I’ve got a few rocking chairs. Maybe it’s sort of like a hope chest, and if I get enough of them I’ll be able to retire. Except it hasn’t worked. Good try, though.

My first rocker is still my favorite. I picked it up down on the corner of 38th and, maybe 20th ave? long, long ago. I was working with a woman who lived in the same neighborhood, who had been eying it up also, but I jumped first. (Irrelevant, but still makes it a little sweeter.) Stupidhead is all about the sucking up to me these days, and is bored stiff, so he decided to clean it up a little.

I only left him alone in the garage with it for a couple of hours, I swear. Three weeks later, it is back together.

It was fun, except for the parts where I had to yell at him to not turn it into a Frankenstein. Except it already was; Stupidhead figured it had been repaired (or “butchered,” as he put it) three times. I’ve had the chair for probably 25 years, and had never really looked at what was going on with it. I’d noticed bits and pieces, like the 45-degree chop in the front of the one leg where somebody had put in a replacement bolt, and the nails driven through the top of the arms into the legs. But I’d never thought about what all had happened to it. It was obviously designed for a big person, and a really big person must have used it and abused it. There is a stress fracture across the grain in one of the back uprights, and another in one of the legs. The wood itself is terribly dried out, and a few peg holes had to be reinforced. It creaks like crazy now, all the joints settling back into place.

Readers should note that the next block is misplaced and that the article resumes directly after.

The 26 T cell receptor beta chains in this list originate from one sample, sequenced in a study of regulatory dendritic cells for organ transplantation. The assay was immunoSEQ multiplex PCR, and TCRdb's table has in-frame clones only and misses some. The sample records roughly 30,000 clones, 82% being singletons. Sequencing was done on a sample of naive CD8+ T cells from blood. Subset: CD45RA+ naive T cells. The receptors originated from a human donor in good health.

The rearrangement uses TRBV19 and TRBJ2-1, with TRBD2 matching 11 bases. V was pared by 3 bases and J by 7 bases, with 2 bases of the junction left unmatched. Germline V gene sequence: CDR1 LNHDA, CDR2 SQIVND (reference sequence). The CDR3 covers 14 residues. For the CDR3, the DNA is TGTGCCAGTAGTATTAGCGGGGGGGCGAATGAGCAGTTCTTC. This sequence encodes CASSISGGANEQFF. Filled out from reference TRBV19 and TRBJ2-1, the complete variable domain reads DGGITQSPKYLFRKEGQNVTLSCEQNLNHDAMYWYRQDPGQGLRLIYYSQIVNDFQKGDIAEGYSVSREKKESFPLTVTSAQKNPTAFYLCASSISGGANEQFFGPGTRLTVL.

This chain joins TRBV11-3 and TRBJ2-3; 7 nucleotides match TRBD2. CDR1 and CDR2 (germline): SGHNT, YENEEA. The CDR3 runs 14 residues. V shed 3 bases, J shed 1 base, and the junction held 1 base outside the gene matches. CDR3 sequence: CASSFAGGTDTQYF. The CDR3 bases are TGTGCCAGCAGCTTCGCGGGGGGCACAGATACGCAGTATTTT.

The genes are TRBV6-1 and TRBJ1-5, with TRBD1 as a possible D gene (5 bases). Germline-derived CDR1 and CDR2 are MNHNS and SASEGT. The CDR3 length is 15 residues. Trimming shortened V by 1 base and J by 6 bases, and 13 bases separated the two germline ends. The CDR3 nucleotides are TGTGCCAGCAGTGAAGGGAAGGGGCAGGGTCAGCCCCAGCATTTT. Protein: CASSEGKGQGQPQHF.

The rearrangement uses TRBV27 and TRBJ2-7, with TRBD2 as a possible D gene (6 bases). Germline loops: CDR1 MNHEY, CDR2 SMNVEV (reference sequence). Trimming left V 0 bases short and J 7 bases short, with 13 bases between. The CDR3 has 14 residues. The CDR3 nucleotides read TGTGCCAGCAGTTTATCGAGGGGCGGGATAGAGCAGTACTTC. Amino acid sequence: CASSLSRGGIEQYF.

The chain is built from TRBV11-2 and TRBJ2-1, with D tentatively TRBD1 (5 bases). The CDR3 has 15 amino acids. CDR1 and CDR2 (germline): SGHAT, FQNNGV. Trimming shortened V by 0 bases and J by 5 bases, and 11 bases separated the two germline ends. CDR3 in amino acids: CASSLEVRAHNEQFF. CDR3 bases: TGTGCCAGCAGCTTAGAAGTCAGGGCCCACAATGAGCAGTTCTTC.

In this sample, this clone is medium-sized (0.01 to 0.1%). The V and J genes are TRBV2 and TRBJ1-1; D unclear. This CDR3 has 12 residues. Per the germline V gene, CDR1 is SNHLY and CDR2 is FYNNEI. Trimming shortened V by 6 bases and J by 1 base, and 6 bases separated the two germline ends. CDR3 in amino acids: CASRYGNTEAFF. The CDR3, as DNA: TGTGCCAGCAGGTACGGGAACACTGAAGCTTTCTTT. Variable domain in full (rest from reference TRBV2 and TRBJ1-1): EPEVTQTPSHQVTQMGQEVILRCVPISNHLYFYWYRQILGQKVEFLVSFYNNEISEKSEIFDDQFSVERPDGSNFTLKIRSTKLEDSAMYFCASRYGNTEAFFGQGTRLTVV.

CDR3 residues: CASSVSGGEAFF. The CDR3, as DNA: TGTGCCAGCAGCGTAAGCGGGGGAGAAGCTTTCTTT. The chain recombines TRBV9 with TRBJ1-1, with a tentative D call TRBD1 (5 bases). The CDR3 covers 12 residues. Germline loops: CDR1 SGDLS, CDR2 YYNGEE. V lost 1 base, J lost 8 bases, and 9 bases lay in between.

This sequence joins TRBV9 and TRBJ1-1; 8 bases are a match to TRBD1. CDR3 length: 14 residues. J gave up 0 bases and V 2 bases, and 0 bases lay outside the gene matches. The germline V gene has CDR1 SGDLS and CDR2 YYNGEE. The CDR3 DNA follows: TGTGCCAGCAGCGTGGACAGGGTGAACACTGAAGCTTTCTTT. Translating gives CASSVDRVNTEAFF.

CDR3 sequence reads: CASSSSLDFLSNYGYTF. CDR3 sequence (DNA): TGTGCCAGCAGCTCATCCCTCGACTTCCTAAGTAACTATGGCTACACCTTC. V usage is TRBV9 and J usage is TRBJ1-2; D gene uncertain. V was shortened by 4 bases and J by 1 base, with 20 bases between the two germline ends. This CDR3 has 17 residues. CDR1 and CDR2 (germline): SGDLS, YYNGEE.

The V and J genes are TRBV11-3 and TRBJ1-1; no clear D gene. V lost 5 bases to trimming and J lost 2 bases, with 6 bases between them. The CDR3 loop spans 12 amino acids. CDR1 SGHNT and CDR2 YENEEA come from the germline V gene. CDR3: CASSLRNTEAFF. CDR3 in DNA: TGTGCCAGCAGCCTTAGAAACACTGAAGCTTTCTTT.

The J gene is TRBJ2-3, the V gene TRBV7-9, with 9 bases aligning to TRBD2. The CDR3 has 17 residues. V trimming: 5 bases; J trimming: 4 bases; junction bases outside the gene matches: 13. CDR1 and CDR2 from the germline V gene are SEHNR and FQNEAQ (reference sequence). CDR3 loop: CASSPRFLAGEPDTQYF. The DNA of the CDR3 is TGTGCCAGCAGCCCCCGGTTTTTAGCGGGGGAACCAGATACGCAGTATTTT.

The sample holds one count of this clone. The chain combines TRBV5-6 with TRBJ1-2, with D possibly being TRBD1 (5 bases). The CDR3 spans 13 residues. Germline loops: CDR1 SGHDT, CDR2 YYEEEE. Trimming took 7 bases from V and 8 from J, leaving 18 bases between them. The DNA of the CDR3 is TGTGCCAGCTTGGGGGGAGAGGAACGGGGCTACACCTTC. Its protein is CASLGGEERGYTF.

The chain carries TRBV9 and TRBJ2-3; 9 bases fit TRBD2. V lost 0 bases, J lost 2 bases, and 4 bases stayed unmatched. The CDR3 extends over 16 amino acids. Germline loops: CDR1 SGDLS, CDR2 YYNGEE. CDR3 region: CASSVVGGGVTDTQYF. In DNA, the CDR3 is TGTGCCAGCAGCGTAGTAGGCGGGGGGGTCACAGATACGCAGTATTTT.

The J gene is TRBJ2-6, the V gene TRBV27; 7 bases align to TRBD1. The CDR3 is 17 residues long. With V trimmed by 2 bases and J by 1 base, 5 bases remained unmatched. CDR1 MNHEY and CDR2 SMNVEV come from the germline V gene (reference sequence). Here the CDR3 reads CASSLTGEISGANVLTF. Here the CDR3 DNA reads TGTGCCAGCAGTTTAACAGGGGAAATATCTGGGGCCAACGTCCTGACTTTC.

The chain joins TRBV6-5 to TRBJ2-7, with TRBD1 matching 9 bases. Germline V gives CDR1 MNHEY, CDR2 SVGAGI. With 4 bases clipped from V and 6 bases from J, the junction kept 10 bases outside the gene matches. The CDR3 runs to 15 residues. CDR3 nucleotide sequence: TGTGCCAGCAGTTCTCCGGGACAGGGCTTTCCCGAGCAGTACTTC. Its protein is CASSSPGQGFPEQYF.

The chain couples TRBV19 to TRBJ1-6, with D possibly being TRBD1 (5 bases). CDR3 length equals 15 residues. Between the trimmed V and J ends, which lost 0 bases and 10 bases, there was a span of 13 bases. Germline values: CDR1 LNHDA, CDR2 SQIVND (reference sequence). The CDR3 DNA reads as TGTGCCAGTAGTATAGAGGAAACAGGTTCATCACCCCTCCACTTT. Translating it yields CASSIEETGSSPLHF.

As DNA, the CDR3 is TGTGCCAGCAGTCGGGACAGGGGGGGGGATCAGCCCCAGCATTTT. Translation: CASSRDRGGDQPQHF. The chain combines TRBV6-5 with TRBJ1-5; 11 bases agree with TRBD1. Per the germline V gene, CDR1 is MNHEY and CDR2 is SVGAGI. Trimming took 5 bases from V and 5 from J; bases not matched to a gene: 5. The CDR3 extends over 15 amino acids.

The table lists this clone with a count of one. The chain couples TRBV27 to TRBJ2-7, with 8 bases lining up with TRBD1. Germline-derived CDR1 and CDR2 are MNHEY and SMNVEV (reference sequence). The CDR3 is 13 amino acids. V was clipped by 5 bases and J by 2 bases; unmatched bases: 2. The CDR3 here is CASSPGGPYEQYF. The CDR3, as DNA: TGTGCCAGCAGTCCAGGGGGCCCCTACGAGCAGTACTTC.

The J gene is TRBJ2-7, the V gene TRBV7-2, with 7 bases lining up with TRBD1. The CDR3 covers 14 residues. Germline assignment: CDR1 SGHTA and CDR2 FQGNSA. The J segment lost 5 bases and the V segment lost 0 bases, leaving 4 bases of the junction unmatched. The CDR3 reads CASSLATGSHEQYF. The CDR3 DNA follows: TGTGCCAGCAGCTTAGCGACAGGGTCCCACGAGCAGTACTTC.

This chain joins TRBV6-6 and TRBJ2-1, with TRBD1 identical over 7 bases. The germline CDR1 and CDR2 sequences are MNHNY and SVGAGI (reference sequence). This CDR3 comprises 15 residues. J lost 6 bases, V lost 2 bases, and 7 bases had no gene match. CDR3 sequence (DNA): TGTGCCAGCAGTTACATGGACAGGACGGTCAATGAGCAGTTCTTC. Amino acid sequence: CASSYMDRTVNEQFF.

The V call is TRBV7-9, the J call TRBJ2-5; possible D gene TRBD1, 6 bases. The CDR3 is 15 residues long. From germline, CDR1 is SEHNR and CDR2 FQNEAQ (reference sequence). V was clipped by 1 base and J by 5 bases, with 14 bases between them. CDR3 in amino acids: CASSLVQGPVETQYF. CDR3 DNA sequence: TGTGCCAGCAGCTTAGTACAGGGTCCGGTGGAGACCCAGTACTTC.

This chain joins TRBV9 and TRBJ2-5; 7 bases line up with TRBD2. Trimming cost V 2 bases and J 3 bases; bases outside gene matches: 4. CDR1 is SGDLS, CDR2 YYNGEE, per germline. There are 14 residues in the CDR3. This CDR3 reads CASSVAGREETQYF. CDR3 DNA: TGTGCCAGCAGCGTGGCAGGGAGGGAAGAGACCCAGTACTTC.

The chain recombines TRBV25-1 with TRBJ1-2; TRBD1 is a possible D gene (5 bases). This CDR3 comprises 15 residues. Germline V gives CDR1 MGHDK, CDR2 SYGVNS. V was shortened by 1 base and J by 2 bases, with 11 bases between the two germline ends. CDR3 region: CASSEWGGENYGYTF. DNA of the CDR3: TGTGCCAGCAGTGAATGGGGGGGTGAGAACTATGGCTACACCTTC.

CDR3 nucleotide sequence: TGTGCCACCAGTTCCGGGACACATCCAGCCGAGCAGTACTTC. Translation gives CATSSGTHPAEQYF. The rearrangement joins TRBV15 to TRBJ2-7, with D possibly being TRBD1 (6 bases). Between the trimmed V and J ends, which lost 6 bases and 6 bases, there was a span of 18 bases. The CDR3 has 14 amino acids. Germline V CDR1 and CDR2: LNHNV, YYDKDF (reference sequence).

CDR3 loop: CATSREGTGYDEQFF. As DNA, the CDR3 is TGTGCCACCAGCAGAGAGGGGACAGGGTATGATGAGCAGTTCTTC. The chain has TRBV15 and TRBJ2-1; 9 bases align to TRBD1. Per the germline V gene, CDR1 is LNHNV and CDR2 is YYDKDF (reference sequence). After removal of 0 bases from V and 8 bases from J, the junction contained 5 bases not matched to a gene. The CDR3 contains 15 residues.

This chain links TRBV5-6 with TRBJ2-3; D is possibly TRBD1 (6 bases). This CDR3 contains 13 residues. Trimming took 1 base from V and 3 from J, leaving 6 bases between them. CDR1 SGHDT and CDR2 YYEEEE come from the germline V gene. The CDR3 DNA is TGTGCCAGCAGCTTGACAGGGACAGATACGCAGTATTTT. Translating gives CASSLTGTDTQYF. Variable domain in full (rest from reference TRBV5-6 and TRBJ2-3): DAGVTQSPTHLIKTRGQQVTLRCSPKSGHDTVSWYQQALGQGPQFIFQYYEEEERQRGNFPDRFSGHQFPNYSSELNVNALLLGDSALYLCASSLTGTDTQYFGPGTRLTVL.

But the biggest thing is the finish. The chair is oak, probably lightly fumed. Stupidhead wandered around our good friend the internet and found a new old technique called french polish, multiple thin, thin layers of shellac. Now this battered old cheap piece of crap rocker glows. I was almost late to work this morning; I was walking past it and the thin light of early morning set it off, and I had to stop for a minute and stare at the grain in the seat.

And this is where it gets cosmic. I’m reading a book by Laurie R. King, the one who wrote “The Bee-Keeper’s Apprentice,” called “Folly.” (Really good, by the way; set in the San Juan Islands.) The protagonist in this book is a woodworker; she talks about a piece finished in french polish. I am so cool. I know how to do it.